Straight Talk - Leveson must reject statutory shackling of the British press
In the list of things that rank as important with most people, the campaign against the imposition of statutory controls of the press must rank right down there with the protection of bankers’ bonuses and the reimposition of Home Information Packs.
The great British public are fed up with a press that simultaneously manages to combine high-handed, yet sleazy, conduct.
Frankly, anything opposed by proprietors and journalists is automatically something to be supported.
If new laws will stop helpless and tragic victims of crime such as Millie Dowler’s parents being harassed then bring them on.
This week Lord Leveson will report back on the findings of his inquiry and he is widely expected to back much tougher controls of the press, including statutory interventionwhen people feel they have been wronged.
Henry Bellingham, North West Norfolk MP, has put his name to a letter that appeared in the Guardian backing statutory control of the press. His party leader David Cameron has said he is “open minded” about the need for such a move. Foreign Secretary William Hague was on the sofa on Sunday morning TV saying he was against it.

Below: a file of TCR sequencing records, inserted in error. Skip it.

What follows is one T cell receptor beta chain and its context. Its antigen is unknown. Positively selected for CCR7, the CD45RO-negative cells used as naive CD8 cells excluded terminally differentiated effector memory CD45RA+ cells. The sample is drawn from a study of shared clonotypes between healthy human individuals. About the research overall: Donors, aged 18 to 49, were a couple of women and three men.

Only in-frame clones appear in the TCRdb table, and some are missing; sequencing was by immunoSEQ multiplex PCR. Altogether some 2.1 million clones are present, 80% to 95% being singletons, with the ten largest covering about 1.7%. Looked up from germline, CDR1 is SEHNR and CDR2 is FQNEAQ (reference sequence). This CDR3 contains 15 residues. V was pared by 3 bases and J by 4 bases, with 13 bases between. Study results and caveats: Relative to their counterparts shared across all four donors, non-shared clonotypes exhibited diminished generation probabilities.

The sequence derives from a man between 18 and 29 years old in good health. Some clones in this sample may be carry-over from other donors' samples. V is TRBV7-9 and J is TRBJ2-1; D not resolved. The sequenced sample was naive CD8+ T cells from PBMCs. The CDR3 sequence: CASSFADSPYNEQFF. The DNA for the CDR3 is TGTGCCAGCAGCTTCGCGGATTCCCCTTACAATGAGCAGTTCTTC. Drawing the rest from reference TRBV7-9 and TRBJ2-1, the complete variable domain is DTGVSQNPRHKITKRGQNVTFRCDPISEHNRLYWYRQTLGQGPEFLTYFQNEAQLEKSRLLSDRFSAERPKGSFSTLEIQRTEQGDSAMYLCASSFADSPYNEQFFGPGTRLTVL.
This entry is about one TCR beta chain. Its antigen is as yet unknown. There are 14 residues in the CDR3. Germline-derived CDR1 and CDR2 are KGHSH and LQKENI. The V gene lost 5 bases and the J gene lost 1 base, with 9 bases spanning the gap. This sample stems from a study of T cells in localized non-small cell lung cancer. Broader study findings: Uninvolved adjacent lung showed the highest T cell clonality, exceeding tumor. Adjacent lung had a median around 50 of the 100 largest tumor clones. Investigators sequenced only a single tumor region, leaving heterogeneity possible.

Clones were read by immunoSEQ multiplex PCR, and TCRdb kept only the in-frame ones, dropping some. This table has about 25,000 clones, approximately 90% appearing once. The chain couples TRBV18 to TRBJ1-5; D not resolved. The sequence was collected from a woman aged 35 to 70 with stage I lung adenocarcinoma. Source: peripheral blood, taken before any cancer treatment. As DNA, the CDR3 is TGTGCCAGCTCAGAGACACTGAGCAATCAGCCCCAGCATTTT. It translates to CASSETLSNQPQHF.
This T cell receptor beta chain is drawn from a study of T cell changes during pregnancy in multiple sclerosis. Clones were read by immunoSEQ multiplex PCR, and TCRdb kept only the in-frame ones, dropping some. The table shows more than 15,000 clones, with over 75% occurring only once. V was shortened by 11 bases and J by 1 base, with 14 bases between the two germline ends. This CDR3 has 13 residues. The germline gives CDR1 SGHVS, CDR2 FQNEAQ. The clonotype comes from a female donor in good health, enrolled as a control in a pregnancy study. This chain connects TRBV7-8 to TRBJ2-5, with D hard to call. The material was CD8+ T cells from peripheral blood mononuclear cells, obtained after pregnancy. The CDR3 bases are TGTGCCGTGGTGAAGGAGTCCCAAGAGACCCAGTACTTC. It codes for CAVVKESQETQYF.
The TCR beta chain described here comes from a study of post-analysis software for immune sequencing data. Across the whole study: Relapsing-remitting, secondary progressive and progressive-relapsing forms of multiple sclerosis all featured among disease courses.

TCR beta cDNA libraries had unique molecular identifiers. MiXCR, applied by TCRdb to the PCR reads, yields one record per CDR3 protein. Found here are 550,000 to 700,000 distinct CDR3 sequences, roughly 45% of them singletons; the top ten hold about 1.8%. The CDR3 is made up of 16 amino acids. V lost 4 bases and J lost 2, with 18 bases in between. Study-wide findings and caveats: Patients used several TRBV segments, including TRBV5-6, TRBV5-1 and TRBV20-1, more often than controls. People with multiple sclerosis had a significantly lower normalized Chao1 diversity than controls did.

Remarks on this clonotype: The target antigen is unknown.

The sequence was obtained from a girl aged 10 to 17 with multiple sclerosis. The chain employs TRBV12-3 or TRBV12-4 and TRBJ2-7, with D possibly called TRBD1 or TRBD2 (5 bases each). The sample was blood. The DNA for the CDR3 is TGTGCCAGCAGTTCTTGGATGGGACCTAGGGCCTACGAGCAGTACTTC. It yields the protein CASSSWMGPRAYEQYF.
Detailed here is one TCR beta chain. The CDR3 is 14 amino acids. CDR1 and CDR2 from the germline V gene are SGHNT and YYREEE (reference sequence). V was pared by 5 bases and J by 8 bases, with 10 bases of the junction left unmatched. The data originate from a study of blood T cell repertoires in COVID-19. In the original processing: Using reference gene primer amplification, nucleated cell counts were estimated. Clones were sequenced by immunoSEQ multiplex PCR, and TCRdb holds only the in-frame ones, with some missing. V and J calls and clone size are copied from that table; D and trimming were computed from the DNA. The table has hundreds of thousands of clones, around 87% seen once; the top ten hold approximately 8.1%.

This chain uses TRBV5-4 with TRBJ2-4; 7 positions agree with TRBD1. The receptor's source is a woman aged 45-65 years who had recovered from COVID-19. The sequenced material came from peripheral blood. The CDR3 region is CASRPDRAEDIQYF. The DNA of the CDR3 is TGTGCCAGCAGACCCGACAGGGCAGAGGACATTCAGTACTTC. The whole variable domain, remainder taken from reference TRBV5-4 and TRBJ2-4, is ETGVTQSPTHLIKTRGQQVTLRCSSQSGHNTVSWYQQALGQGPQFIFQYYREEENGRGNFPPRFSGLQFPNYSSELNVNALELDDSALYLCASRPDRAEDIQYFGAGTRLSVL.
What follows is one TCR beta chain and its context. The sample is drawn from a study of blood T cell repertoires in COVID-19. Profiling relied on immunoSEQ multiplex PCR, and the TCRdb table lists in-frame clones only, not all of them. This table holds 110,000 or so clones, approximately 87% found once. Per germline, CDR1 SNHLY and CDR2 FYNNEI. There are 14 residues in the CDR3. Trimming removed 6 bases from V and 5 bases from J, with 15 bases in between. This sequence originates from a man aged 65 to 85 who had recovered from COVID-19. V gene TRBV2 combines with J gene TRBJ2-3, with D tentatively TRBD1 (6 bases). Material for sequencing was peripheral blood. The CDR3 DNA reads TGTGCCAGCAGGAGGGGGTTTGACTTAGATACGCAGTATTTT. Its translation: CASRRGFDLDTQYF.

Strangely, the National Union of Journalists seems to be in favour of statutory control of its own membership.
Let me set out here why it would be completely wrong for there to be any form of statutory control.
Britain has some of the most stringent libel laws in the world. In fact, rich foreigners are lining up to sue in the British courts for articles published in papers with virtually no readership in this country, even online, because of the way it is weighted in favour of the plaintiff.
But that has not stopped some papers acting badly.
Laws are no guarantee of good behaviour. It was illegal to hack into phones.
Laws are only a guarantee that lawyers will get involved and that is usually the last thing that is needed when people want to come to a quick, sensible resolution of what they see as a wrong in a newspaper.
All are agreed that the Press Complaints Commission must be reformed into something more effective. We have had various PCC rulings in the past few years on the Lynn News and all have found we have done nothing wrong. Perhaps it makes us biased, but the impression is that for the local press, the PCC works well (although it seems rather too keen for papers to print an apology as a way of resolving a case - not a thing we would do unless we felt the apology was due).
But in the national press, and perhaps increasingly online, there has been an irresponsible attitude taken to the truth. I do not believe that laws will change that. Only a change in culture among editors and proprietors will change that.
We have seen some very good examples of investigative journalism recently. The Jimmy Savile expose on ITV (and indeed its non-exposure on BBC’s Newsnight), the Telegraph probe into MPs’ expenses, should be very much to the fore of our minds.
Anything that dampens the opportunity to do that sort of important work must be resisted .
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Thursday 23 May 2013
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